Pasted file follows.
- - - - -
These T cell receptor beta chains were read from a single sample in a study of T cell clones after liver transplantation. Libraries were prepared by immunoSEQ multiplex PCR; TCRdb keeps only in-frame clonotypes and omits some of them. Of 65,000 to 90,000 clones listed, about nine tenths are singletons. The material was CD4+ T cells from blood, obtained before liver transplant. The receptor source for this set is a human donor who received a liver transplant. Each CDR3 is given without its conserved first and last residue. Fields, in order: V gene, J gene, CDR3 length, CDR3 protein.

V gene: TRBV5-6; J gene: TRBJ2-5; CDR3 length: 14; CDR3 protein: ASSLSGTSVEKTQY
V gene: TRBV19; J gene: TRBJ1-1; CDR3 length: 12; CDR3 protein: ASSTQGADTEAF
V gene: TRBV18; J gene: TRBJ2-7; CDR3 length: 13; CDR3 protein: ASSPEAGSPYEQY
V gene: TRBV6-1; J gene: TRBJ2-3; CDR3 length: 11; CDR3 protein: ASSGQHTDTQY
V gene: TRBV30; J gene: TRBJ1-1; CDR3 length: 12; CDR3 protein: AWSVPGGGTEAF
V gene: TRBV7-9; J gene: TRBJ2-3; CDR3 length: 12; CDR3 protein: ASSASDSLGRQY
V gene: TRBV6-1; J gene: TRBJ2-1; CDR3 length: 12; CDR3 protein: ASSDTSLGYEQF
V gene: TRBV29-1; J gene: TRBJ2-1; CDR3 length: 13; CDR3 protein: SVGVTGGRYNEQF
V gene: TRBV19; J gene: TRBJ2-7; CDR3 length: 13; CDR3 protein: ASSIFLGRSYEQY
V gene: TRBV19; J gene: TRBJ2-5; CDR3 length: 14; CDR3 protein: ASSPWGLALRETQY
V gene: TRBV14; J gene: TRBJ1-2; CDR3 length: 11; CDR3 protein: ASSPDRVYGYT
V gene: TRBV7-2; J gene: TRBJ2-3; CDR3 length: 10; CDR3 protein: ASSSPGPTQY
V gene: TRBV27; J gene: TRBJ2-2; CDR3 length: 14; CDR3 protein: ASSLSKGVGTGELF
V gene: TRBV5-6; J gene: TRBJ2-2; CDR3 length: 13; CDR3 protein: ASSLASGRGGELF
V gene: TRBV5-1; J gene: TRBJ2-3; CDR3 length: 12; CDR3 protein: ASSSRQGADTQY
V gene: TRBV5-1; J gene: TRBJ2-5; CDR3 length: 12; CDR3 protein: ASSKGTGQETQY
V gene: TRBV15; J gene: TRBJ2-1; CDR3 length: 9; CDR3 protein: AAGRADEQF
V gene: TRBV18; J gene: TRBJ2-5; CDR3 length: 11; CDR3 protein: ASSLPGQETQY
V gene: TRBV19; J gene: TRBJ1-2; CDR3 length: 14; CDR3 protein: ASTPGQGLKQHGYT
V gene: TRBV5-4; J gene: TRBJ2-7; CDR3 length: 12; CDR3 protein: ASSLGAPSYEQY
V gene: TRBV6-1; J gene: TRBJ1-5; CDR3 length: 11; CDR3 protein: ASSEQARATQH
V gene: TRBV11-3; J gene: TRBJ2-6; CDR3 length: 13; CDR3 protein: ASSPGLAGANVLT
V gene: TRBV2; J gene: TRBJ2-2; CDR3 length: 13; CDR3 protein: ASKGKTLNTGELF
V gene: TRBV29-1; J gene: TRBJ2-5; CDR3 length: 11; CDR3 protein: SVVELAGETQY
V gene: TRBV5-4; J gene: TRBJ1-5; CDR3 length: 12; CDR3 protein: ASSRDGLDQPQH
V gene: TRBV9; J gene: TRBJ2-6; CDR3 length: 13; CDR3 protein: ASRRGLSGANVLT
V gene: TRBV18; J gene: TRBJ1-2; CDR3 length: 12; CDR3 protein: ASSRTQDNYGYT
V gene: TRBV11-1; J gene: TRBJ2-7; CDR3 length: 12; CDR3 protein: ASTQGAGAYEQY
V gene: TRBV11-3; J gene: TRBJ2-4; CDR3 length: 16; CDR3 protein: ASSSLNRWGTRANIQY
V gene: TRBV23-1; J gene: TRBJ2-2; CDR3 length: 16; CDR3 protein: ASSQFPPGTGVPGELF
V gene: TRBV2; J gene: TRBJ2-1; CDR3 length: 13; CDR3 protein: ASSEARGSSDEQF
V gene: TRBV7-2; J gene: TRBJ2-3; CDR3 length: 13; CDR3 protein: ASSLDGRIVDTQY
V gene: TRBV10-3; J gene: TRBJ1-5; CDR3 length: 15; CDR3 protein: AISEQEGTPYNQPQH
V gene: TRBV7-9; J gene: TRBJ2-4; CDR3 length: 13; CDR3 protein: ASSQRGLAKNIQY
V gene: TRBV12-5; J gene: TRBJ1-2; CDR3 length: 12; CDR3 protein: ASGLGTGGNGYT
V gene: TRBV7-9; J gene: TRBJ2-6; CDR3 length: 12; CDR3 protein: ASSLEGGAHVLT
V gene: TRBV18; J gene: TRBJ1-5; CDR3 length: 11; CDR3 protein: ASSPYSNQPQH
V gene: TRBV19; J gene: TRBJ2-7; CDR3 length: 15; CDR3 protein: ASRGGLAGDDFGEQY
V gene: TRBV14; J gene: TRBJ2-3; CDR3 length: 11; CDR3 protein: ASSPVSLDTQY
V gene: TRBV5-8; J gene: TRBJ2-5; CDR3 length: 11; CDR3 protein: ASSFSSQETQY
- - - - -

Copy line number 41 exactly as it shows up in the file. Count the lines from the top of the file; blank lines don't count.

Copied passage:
V gene: TRBV5-8; J gene: TRBJ2-5; CDR3 length: 11; CDR3 protein: ASSFSSQETQY